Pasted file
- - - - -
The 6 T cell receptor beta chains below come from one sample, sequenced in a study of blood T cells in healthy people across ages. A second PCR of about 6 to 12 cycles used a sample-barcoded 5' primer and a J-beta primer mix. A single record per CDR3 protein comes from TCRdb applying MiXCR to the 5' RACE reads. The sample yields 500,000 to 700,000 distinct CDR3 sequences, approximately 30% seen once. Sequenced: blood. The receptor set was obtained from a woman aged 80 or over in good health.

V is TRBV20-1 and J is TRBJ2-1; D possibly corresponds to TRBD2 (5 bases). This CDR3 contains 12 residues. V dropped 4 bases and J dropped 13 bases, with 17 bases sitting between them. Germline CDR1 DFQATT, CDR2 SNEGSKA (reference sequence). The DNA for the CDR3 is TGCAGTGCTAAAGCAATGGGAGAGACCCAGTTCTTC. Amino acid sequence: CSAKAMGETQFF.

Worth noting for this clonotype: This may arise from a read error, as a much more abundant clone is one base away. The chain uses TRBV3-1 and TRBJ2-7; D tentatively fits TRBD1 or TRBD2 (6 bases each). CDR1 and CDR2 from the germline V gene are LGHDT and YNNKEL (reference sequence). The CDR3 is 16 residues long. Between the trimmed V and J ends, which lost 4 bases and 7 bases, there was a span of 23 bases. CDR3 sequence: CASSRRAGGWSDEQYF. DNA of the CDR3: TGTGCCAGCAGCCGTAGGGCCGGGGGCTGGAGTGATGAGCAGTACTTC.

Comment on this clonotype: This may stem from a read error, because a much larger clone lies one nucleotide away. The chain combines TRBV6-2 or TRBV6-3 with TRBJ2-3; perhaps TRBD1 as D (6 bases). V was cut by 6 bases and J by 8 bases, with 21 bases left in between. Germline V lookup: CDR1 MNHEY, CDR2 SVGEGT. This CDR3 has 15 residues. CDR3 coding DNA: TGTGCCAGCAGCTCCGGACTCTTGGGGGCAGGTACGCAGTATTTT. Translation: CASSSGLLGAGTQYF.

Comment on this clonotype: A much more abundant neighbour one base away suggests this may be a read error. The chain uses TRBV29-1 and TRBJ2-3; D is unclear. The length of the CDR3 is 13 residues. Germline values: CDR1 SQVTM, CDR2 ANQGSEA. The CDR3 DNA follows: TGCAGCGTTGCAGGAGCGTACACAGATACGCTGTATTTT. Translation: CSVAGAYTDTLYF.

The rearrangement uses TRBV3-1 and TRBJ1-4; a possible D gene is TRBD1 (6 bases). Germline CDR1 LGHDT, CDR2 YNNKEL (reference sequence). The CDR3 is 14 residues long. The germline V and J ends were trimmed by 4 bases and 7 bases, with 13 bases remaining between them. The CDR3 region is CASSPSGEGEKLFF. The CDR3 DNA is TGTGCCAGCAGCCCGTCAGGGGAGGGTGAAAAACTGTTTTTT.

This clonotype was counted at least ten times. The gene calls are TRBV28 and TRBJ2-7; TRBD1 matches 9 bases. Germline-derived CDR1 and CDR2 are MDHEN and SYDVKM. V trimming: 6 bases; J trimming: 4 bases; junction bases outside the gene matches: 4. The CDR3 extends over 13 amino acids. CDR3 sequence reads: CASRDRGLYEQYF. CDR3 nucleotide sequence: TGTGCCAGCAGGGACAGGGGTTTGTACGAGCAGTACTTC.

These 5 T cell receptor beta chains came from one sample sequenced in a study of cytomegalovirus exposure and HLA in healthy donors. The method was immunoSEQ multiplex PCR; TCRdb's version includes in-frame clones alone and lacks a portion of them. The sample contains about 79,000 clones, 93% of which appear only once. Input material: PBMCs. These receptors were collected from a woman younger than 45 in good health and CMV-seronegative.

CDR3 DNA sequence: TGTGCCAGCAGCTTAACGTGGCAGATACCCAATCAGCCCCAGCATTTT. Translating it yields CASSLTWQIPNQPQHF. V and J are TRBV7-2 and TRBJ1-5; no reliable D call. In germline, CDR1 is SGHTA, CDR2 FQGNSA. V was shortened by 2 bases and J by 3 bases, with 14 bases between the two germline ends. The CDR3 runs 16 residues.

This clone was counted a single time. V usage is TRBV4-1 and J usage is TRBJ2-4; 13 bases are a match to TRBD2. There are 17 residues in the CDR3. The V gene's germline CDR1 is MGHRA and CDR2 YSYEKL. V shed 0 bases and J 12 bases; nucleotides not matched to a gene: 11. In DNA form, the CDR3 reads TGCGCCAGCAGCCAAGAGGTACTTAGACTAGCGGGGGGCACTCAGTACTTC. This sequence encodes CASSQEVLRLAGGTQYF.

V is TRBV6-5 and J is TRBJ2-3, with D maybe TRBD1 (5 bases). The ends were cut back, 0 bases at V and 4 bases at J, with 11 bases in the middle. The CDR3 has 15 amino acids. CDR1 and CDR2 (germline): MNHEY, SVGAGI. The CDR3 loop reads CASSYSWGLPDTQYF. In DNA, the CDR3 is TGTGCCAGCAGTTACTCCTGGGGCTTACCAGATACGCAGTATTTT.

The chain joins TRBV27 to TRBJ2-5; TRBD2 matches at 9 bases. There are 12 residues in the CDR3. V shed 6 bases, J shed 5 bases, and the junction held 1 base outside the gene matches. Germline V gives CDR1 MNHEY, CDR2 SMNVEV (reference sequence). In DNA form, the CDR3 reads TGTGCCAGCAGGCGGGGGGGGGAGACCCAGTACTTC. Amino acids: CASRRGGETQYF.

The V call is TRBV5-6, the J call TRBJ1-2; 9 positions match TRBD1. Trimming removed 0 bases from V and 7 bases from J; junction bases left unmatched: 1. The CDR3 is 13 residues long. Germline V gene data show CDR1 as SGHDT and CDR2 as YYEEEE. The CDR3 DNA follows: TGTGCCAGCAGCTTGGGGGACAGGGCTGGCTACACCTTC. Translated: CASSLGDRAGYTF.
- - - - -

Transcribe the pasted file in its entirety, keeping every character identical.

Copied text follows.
The 6 T cell receptor beta chains below come from one sample, sequenced in a study of blood T cells in healthy people across ages. A second PCR of about 6 to 12 cycles used a sample-barcoded 5' primer and a J-beta primer mix. A single record per CDR3 protein comes from TCRdb applying MiXCR to the 5' RACE reads. The sample yields 500,000 to 700,000 distinct CDR3 sequences, approximately 30% seen once. Sequenced: blood. The receptor set was obtained from a woman aged 80 or over in good health.

V is TRBV20-1 and J is TRBJ2-1; D possibly corresponds to TRBD2 (5 bases). This CDR3 contains 12 residues. V dropped 4 bases and J dropped 13 bases, with 17 bases sitting between them. Germline CDR1 DFQATT, CDR2 SNEGSKA (reference sequence). The DNA for the CDR3 is TGCAGTGCTAAAGCAATGGGAGAGACCCAGTTCTTC. Amino acid sequence: CSAKAMGETQFF.

Worth noting for this clonotype: This may arise from a read error, as a much more abundant clone is one base away. The chain uses TRBV3-1 and TRBJ2-7; D tentatively fits TRBD1 or TRBD2 (6 bases each). CDR1 and CDR2 from the germline V gene are LGHDT and YNNKEL (reference sequence). The CDR3 is 16 residues long. Between the trimmed V and J ends, which lost 4 bases and 7 bases, there was a span of 23 bases. CDR3 sequence: CASSRRAGGWSDEQYF. DNA of the CDR3: TGTGCCAGCAGCCGTAGGGCCGGGGGCTGGAGTGATGAGCAGTACTTC.

Comment on this clonotype: This may stem from a read error, because a much larger clone lies one nucleotide away. The chain combines TRBV6-2 or TRBV6-3 with TRBJ2-3; perhaps TRBD1 as D (6 bases). V was cut by 6 bases and J by 8 bases, with 21 bases left in between. Germline V lookup: CDR1 MNHEY, CDR2 SVGEGT. This CDR3 has 15 residues. CDR3 coding DNA: TGTGCCAGCAGCTCCGGACTCTTGGGGGCAGGTACGCAGTATTTT. Translation: CASSSGLLGAGTQYF.

Comment on this clonotype: A much more abundant neighbour one base away suggests this may be a read error. The chain uses TRBV29-1 and TRBJ2-3; D is unclear. The length of the CDR3 is 13 residues. Germline values: CDR1 SQVTM, CDR2 ANQGSEA. The CDR3 DNA follows: TGCAGCGTTGCAGGAGCGTACACAGATACGCTGTATTTT. Translation: CSVAGAYTDTLYF.

The rearrangement uses TRBV3-1 and TRBJ1-4; a possible D gene is TRBD1 (6 bases). Germline CDR1 LGHDT, CDR2 YNNKEL (reference sequence). The CDR3 is 14 residues long. The germline V and J ends were trimmed by 4 bases and 7 bases, with 13 bases remaining between them. The CDR3 region is CASSPSGEGEKLFF. The CDR3 DNA is TGTGCCAGCAGCCCGTCAGGGGAGGGTGAAAAACTGTTTTTT.

This clonotype was counted at least ten times. The gene calls are TRBV28 and TRBJ2-7; TRBD1 matches 9 bases. Germline-derived CDR1 and CDR2 are MDHEN and SYDVKM. V trimming: 6 bases; J trimming: 4 bases; junction bases outside the gene matches: 4. The CDR3 extends over 13 amino acids. CDR3 sequence reads: CASRDRGLYEQYF. CDR3 nucleotide sequence: TGTGCCAGCAGGGACAGGGGTTTGTACGAGCAGTACTTC.

These 5 T cell receptor beta chains came from one sample sequenced in a study of cytomegalovirus exposure and HLA in healthy donors. The method was immunoSEQ multiplex PCR; TCRdb's version includes in-frame clones alone and lacks a portion of them. The sample contains about 79,000 clones, 93% of which appear only once. Input material: PBMCs. These receptors were collected from a woman younger than 45 in good health and CMV-seronegative.

CDR3 DNA sequence: TGTGCCAGCAGCTTAACGTGGCAGATACCCAATCAGCCCCAGCATTTT. Translating it yields CASSLTWQIPNQPQHF. V and J are TRBV7-2 and TRBJ1-5; no reliable D call. In germline, CDR1 is SGHTA, CDR2 FQGNSA. V was shortened by 2 bases and J by 3 bases, with 14 bases between the two germline ends. The CDR3 runs 16 residues.

This clone was counted a single time. V usage is TRBV4-1 and J usage is TRBJ2-4; 13 bases are a match to TRBD2. There are 17 residues in the CDR3. The V gene's germline CDR1 is MGHRA and CDR2 YSYEKL. V shed 0 bases and J 12 bases; nucleotides not matched to a gene: 11. In DNA form, the CDR3 reads TGCGCCAGCAGCCAAGAGGTACTTAGACTAGCGGGGGGCACTCAGTACTTC. This sequence encodes CASSQEVLRLAGGTQYF.

V is TRBV6-5 and J is TRBJ2-3, with D maybe TRBD1 (5 bases). The ends were cut back, 0 bases at V and 4 bases at J, with 11 bases in the middle. The CDR3 has 15 amino acids. CDR1 and CDR2 (germline): MNHEY, SVGAGI. The CDR3 loop reads CASSYSWGLPDTQYF. In DNA, the CDR3 is TGTGCCAGCAGTTACTCCTGGGGCTTACCAGATACGCAGTATTTT.

The chain joins TRBV27 to TRBJ2-5; TRBD2 matches at 9 bases. There are 12 residues in the CDR3. V shed 6 bases, J shed 5 bases, and the junction held 1 base outside the gene matches. Germline V gives CDR1 MNHEY, CDR2 SMNVEV (reference sequence). In DNA form, the CDR3 reads TGTGCCAGCAGGCGGGGGGGGGAGACCCAGTACTTC. Amino acids: CASRRGGETQYF.

The V call is TRBV5-6, the J call TRBJ1-2; 9 positions match TRBD1. Trimming removed 0 bases from V and 7 bases from J; junction bases left unmatched: 1. The CDR3 is 13 residues long. Germline V gene data show CDR1 as SGHDT and CDR2 as YYEEEE. The CDR3 DNA follows: TGTGCCAGCAGCTTGGGGGACAGGGCTGGCTACACCTTC. Translated: CASSLGDRAGYTF.